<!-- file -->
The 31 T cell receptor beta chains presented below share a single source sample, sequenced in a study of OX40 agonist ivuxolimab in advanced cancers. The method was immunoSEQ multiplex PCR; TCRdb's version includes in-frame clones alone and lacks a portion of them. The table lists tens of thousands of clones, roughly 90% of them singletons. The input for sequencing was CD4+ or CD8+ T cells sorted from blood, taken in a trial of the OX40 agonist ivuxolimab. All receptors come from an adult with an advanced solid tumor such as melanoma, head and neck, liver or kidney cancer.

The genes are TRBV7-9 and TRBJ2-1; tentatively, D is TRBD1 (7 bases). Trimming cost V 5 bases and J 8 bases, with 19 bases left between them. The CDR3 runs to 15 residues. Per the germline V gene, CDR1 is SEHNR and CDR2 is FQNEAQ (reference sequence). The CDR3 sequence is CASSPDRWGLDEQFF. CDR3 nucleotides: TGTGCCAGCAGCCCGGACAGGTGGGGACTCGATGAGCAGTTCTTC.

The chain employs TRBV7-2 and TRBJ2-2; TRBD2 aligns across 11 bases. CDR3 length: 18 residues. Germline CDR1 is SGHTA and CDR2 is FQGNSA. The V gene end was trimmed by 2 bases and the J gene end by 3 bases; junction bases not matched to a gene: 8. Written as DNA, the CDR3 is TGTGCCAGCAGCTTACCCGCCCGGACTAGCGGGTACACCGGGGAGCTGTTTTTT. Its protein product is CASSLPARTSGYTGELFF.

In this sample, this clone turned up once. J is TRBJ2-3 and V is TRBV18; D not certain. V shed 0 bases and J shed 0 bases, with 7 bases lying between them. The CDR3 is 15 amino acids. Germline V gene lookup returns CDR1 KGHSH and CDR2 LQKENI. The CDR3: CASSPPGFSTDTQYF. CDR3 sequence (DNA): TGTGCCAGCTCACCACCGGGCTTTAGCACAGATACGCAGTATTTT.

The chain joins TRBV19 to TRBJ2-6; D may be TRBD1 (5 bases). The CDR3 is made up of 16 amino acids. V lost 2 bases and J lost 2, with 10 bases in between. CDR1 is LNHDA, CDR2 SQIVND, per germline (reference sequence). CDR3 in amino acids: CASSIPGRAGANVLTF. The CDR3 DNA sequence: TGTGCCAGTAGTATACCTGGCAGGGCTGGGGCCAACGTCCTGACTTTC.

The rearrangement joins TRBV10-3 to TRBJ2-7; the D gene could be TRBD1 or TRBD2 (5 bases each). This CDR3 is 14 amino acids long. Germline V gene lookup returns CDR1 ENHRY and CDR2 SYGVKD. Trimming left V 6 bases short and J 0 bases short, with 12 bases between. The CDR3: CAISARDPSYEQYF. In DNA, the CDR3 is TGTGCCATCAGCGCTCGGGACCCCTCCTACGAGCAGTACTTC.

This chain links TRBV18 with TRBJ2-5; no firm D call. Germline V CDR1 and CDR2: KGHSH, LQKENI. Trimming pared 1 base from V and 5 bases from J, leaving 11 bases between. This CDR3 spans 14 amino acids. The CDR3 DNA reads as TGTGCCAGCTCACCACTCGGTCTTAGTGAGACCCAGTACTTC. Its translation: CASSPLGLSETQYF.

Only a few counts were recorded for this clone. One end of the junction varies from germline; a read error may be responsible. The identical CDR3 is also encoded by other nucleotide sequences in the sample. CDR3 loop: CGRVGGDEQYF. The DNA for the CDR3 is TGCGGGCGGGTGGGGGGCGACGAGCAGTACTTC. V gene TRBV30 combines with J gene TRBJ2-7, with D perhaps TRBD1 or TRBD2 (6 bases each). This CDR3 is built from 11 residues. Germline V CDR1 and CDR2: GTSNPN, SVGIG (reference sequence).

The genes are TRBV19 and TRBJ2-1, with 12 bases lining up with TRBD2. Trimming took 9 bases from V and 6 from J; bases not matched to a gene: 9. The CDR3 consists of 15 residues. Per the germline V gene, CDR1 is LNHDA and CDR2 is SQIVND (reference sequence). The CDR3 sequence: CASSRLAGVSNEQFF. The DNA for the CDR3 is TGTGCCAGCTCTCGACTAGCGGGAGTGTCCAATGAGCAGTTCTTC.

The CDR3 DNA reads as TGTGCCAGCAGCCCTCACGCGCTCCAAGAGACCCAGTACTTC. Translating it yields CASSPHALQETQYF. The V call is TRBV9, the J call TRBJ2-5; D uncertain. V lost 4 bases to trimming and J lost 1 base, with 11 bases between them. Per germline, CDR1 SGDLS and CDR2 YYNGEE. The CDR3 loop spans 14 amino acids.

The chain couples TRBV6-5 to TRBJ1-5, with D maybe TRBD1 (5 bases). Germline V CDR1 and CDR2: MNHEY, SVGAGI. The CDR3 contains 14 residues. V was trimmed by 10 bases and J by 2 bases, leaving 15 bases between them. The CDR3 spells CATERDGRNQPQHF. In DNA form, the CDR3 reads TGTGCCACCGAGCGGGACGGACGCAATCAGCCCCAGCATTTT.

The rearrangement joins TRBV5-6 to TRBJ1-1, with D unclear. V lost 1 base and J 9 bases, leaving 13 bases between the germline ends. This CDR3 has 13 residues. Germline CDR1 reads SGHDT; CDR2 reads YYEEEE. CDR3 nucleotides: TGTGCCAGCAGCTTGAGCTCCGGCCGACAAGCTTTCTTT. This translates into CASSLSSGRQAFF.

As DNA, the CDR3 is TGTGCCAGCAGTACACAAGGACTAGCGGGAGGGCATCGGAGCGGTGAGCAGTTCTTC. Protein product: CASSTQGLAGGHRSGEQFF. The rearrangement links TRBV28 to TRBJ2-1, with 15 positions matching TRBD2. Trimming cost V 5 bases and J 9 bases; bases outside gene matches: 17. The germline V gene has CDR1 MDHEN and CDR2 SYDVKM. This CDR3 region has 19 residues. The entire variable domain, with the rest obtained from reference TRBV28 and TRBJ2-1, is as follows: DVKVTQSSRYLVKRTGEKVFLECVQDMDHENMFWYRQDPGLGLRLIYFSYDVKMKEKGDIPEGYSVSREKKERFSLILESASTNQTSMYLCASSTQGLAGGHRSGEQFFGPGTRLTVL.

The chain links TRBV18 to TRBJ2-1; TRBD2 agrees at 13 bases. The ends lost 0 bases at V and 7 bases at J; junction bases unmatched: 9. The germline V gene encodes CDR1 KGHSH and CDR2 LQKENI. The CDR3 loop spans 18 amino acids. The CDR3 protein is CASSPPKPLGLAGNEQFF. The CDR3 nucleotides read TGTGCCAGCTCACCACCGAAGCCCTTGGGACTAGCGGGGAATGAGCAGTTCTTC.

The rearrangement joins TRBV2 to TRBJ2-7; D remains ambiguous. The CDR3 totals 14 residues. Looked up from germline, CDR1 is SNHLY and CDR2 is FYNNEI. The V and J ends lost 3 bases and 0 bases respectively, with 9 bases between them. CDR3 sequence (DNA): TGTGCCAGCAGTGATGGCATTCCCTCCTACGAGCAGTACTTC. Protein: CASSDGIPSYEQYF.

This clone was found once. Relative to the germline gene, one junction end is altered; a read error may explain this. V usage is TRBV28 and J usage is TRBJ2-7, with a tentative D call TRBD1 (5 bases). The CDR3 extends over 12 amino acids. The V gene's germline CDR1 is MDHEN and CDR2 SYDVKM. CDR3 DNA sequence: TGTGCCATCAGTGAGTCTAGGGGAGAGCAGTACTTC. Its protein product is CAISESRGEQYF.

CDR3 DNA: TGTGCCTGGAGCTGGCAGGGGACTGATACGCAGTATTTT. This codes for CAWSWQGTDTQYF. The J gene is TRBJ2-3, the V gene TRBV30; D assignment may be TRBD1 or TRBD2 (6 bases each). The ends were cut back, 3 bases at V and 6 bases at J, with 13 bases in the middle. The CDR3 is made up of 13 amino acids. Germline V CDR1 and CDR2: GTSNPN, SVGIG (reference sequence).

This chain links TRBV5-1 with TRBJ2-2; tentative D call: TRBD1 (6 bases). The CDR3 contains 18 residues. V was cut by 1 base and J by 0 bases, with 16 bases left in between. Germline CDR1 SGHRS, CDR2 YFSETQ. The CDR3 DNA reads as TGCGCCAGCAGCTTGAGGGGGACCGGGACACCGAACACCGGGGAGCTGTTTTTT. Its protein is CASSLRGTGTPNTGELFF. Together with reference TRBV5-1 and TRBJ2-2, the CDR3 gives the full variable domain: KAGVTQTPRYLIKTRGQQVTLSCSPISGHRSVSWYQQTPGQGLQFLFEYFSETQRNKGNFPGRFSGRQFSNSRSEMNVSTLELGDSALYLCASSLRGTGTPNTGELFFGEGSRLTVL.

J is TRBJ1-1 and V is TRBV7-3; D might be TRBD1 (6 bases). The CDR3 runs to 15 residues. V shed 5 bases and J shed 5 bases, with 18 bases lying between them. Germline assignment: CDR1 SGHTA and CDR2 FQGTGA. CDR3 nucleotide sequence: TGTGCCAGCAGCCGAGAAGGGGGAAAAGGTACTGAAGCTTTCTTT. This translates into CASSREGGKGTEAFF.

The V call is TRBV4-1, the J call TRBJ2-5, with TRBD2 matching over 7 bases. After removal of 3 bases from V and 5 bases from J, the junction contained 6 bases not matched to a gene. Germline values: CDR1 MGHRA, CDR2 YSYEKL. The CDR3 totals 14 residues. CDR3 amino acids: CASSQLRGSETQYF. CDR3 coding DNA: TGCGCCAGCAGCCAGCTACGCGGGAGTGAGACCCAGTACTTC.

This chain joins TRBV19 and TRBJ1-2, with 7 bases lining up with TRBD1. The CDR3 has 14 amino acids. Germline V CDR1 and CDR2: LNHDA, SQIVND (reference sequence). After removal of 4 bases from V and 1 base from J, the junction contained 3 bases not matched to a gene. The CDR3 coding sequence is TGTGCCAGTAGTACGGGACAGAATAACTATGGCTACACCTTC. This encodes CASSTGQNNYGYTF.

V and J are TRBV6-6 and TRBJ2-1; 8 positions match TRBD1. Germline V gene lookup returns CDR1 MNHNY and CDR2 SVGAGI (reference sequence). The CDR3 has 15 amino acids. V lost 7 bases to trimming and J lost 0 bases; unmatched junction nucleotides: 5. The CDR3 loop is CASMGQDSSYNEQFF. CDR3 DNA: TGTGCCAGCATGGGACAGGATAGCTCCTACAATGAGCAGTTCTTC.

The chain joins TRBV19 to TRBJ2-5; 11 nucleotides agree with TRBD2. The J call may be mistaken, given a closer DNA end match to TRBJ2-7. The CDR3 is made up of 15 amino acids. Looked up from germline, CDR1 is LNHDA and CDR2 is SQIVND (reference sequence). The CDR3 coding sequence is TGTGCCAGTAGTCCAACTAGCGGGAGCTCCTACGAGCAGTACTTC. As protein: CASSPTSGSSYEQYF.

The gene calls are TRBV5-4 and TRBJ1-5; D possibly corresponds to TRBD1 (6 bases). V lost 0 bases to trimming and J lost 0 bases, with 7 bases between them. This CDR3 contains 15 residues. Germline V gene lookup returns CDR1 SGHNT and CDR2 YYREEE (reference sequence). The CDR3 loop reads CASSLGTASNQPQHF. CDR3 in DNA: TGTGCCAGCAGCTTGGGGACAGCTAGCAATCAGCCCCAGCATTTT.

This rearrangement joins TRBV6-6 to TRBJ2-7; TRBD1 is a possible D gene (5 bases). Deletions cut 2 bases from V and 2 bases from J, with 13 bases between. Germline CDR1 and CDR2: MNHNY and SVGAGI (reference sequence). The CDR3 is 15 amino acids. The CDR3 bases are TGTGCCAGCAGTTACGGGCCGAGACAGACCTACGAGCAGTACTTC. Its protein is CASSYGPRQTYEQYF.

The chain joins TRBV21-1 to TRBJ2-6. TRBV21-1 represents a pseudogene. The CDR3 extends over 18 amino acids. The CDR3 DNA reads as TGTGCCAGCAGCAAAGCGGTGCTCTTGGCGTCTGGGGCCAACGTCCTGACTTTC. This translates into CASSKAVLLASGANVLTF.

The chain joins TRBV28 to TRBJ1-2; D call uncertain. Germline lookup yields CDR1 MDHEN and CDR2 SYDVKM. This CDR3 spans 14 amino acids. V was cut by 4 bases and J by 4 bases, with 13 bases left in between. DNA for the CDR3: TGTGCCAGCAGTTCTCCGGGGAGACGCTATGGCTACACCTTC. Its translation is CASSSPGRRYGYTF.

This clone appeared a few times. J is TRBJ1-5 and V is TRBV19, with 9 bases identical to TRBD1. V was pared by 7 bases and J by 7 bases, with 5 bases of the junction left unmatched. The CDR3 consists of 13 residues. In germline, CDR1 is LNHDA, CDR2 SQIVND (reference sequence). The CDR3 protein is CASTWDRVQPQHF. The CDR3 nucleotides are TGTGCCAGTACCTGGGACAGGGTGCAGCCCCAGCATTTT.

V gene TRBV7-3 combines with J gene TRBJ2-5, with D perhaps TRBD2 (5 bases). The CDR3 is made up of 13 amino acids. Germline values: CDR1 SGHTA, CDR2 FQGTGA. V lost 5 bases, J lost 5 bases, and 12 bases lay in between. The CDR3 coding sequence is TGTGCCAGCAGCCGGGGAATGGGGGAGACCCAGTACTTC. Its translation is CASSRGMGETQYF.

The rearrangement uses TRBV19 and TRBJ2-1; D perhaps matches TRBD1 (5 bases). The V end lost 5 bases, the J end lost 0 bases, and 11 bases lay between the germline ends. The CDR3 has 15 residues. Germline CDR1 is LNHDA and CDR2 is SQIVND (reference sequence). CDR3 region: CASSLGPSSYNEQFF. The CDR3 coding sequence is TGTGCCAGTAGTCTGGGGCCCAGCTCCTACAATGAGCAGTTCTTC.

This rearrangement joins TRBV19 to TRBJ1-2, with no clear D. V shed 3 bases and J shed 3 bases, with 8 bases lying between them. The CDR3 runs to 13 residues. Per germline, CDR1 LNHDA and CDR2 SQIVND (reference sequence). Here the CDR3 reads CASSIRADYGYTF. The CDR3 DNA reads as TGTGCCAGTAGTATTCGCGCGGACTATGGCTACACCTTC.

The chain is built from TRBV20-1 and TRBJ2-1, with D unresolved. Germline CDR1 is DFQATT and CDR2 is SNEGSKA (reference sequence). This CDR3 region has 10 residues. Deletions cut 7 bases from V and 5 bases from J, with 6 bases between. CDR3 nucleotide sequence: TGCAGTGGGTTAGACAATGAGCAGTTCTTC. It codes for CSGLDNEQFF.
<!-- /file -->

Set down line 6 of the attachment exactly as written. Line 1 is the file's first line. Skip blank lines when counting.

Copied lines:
The rearrangement joins TRBV10-3 to TRBJ2-7; the D gene could be TRBD1 or TRBD2 (5 bases each). This CDR3 is 14 amino acids long. Germline V gene lookup returns CDR1 ENHRY and CDR2 SYGVKD. Trimming left V 6 bases short and J 0 bases short, with 12 bases between. The CDR3: CAISARDPSYEQYF. In DNA, the CDR3 is TGTGCCATCAGCGCTCGGGACCCCTCCTACGAGCAGTACTTC.